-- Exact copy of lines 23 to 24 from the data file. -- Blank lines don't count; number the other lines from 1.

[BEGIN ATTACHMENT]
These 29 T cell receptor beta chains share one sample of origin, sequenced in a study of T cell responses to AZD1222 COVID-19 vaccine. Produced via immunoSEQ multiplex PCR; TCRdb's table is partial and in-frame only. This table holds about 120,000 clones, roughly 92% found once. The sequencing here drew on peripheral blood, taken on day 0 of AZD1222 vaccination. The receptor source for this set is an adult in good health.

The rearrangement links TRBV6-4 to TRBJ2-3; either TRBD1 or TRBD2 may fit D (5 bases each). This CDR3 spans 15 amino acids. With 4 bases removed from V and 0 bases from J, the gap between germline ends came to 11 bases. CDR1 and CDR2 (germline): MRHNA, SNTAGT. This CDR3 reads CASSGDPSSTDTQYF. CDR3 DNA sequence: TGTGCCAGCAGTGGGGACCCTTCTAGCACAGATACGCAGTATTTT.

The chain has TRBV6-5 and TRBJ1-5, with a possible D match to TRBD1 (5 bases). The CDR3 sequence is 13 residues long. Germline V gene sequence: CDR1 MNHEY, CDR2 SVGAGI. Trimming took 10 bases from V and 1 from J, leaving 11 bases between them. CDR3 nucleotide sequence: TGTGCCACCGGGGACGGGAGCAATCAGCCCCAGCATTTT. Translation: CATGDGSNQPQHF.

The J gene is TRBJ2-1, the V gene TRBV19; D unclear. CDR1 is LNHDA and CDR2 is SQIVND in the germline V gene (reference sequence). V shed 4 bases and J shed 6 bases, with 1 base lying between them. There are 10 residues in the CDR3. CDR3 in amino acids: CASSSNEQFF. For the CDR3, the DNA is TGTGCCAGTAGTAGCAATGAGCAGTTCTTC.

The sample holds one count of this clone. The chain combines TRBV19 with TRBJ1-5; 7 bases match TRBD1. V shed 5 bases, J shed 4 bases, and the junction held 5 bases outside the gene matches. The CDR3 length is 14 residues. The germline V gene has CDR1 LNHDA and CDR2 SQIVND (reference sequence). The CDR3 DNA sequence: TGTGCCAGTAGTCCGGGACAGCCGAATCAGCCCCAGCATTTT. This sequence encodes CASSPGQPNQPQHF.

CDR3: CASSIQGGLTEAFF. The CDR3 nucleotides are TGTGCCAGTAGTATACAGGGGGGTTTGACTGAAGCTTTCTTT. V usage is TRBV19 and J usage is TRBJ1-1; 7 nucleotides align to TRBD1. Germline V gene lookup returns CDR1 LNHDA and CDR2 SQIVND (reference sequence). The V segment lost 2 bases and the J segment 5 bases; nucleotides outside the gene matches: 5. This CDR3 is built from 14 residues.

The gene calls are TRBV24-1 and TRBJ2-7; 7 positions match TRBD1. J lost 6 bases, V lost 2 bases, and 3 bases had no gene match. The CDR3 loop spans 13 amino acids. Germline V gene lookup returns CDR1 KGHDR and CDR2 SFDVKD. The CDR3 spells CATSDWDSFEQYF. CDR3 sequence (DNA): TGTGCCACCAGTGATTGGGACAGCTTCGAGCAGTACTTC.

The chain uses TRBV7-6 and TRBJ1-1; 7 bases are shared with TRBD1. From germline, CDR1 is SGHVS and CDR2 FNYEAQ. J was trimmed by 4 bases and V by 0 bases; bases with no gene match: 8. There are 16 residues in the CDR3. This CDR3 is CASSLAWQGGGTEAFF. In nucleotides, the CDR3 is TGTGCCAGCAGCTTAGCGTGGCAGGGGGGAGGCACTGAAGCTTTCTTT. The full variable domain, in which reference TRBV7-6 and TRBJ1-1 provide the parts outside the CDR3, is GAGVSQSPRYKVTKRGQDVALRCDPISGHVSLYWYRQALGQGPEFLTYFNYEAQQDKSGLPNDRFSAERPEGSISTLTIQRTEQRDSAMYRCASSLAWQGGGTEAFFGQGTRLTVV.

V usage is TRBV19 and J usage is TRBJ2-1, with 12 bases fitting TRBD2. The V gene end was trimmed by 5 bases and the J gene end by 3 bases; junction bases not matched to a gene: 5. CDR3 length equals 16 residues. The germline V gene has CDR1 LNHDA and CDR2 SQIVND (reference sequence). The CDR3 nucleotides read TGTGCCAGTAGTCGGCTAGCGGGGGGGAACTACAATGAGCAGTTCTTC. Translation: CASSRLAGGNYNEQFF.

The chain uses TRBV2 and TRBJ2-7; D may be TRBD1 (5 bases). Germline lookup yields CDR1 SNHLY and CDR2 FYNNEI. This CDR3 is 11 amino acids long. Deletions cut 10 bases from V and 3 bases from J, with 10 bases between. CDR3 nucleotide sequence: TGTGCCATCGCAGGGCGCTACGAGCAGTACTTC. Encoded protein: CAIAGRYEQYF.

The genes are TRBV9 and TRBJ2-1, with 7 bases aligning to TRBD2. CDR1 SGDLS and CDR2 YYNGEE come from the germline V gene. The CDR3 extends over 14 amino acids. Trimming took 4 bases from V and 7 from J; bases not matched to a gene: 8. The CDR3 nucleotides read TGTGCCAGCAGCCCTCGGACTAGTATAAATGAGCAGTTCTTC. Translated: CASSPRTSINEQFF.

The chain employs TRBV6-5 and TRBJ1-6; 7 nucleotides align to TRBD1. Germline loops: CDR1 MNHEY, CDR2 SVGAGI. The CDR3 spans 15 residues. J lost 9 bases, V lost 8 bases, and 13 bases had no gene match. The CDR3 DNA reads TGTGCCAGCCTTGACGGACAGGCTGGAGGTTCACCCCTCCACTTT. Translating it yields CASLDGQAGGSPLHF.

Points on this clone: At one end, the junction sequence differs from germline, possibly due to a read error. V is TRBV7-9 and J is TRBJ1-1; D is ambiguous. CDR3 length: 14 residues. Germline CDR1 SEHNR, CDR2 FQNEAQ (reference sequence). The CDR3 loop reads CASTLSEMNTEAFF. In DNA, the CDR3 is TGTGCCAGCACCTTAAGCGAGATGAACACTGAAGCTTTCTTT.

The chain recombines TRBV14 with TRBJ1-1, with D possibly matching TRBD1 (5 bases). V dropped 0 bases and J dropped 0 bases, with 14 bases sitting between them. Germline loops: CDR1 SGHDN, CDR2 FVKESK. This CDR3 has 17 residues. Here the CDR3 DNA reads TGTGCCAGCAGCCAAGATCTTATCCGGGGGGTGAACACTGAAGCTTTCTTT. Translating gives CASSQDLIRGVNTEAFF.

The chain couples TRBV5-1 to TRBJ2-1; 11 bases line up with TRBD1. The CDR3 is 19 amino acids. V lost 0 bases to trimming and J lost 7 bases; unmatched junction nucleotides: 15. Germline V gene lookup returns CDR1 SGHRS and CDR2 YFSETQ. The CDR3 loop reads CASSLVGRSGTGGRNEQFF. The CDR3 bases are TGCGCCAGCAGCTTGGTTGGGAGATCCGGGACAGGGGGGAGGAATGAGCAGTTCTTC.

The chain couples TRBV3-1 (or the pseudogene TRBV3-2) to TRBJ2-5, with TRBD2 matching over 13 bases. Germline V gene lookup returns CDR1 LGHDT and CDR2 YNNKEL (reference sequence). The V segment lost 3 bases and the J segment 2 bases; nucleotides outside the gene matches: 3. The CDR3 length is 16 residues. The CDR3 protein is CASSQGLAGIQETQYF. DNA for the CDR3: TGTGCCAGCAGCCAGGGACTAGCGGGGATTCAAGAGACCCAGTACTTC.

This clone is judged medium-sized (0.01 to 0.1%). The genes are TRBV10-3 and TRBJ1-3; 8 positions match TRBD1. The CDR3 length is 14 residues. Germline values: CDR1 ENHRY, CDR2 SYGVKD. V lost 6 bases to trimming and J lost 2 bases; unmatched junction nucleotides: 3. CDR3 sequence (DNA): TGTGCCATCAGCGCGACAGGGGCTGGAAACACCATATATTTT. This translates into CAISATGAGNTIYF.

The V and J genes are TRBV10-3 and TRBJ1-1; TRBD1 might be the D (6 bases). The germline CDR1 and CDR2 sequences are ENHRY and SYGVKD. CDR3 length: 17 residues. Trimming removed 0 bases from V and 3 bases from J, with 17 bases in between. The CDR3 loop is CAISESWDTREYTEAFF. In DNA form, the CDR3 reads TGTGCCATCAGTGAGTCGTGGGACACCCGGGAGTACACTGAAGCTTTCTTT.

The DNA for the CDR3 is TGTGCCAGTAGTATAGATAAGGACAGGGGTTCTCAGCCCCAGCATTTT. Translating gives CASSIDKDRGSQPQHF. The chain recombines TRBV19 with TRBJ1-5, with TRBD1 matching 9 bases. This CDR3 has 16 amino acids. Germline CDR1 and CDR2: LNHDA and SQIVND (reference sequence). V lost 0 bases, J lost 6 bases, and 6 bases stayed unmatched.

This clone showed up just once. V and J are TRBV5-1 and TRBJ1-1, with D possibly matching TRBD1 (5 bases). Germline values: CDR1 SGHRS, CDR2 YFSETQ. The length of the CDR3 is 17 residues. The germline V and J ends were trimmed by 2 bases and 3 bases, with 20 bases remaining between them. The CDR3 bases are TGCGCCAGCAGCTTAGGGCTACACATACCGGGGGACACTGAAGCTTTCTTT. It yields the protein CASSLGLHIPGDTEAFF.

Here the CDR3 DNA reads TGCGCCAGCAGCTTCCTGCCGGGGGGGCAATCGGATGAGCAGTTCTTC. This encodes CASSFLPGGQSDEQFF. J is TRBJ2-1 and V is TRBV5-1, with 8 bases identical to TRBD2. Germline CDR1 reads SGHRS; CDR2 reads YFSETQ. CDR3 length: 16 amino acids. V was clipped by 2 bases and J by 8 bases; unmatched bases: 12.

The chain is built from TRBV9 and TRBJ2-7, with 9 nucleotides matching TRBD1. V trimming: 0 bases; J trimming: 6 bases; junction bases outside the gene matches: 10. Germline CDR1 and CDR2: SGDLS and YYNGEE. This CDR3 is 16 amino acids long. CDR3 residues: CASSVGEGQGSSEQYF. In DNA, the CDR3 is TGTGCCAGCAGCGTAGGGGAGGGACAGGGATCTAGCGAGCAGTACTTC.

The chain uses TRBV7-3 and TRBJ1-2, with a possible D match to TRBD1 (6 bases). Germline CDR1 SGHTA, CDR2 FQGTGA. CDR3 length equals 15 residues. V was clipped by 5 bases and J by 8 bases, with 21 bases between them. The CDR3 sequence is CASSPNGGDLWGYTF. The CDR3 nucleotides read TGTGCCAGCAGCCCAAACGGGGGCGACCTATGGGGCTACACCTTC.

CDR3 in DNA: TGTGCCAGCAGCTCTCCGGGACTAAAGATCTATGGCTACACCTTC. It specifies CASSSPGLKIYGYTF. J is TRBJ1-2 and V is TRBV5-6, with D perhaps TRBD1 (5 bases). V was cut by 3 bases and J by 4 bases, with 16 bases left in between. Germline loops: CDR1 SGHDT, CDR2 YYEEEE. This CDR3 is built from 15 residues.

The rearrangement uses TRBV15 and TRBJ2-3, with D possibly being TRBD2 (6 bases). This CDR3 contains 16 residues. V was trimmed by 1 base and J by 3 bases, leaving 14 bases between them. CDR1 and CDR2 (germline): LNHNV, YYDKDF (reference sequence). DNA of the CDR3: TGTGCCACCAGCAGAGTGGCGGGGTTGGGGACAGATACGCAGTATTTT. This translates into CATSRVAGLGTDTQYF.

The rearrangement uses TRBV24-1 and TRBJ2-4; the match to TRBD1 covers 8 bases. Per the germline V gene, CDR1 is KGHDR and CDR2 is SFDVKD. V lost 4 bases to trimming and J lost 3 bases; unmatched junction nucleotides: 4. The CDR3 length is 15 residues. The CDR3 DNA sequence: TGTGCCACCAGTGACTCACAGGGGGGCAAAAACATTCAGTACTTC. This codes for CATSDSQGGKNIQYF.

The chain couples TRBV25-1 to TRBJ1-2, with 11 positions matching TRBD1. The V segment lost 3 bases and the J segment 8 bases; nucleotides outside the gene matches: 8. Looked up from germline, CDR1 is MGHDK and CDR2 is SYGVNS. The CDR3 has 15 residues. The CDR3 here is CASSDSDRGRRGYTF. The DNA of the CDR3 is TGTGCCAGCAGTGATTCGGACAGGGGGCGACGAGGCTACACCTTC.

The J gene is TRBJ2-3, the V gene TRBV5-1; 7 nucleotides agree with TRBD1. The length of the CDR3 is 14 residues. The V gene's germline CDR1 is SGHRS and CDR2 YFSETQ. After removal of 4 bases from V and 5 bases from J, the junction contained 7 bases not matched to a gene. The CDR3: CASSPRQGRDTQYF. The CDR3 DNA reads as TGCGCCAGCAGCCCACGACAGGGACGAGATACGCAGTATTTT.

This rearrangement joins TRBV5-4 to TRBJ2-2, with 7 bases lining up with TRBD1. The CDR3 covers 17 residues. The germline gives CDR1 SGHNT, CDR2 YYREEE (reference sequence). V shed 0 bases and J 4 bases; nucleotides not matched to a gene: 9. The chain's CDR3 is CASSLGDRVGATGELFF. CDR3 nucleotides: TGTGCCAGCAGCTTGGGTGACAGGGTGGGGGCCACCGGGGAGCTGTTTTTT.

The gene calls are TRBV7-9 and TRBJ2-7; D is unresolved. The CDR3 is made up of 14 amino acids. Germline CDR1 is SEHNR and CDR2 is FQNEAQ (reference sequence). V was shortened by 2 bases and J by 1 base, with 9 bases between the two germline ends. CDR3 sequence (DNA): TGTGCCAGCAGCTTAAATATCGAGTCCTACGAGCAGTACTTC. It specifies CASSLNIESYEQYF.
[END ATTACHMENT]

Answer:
The chain uses TRBV7-3 and TRBJ1-2, with a possible D match to TRBD1 (6 bases). Germline CDR1 SGHTA, CDR2 FQGTGA. CDR3 length equals 15 residues. V was clipped by 5 bases and J by 8 bases, with 21 bases between them. The CDR3 sequence is CASSPNGGDLWGYTF. The CDR3 nucleotides read TGTGCCAGCAGCCCAAACGGGGGCGACCTATGGGGCTACACCTTC.

CDR3 in DNA: TGTGCCAGCAGCTCTCCGGGACTAAAGATCTATGGCTACACCTTC. It specifies CASSSPGLKIYGYTF. J is TRBJ1-2 and V is TRBV5-6, with D perhaps TRBD1 (5 bases). V was cut by 3 bases and J by 4 bases, with 16 bases left in between. Germline loops: CDR1 SGHDT, CDR2 YYEEEE. This CDR3 is built from 15 residues.